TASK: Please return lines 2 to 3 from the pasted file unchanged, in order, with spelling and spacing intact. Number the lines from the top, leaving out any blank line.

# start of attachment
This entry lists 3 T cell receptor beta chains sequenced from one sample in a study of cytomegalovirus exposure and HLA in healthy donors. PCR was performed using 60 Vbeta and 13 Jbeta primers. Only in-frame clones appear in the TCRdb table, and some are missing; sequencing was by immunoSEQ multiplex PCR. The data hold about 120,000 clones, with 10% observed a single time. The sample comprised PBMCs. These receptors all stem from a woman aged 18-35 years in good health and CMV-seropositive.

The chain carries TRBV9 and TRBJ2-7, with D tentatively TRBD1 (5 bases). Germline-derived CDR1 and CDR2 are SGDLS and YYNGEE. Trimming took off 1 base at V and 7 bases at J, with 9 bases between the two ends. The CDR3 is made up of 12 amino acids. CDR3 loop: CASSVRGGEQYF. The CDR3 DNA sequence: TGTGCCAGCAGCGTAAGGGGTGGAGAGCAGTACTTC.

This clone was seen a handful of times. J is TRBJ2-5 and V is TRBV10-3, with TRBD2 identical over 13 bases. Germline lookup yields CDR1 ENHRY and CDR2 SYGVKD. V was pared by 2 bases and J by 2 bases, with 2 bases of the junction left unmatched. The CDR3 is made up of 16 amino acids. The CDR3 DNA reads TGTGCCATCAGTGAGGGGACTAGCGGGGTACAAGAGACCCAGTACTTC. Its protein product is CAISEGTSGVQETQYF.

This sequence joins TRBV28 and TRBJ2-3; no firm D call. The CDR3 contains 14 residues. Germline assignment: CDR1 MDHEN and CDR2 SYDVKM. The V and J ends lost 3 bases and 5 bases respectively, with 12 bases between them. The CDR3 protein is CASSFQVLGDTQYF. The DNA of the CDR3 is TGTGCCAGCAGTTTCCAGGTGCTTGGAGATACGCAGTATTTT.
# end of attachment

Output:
The chain carries TRBV9 and TRBJ2-7, with D tentatively TRBD1 (5 bases). Germline-derived CDR1 and CDR2 are SGDLS and YYNGEE. Trimming took off 1 base at V and 7 bases at J, with 9 bases between the two ends. The CDR3 is made up of 12 amino acids. CDR3 loop: CASSVRGGEQYF. The CDR3 DNA sequence: TGTGCCAGCAGCGTAAGGGGTGGAGAGCAGTACTTC.

This clone was seen a handful of times. J is TRBJ2-5 and V is TRBV10-3, with TRBD2 identical over 13 bases. Germline lookup yields CDR1 ENHRY and CDR2 SYGVKD. V was pared by 2 bases and J by 2 bases, with 2 bases of the junction left unmatched. The CDR3 is made up of 16 amino acids. The CDR3 DNA reads TGTGCCATCAGTGAGGGGACTAGCGGGGTACAAGAGACCCAGTACTTC. Its protein product is CAISEGTSGVQETQYF.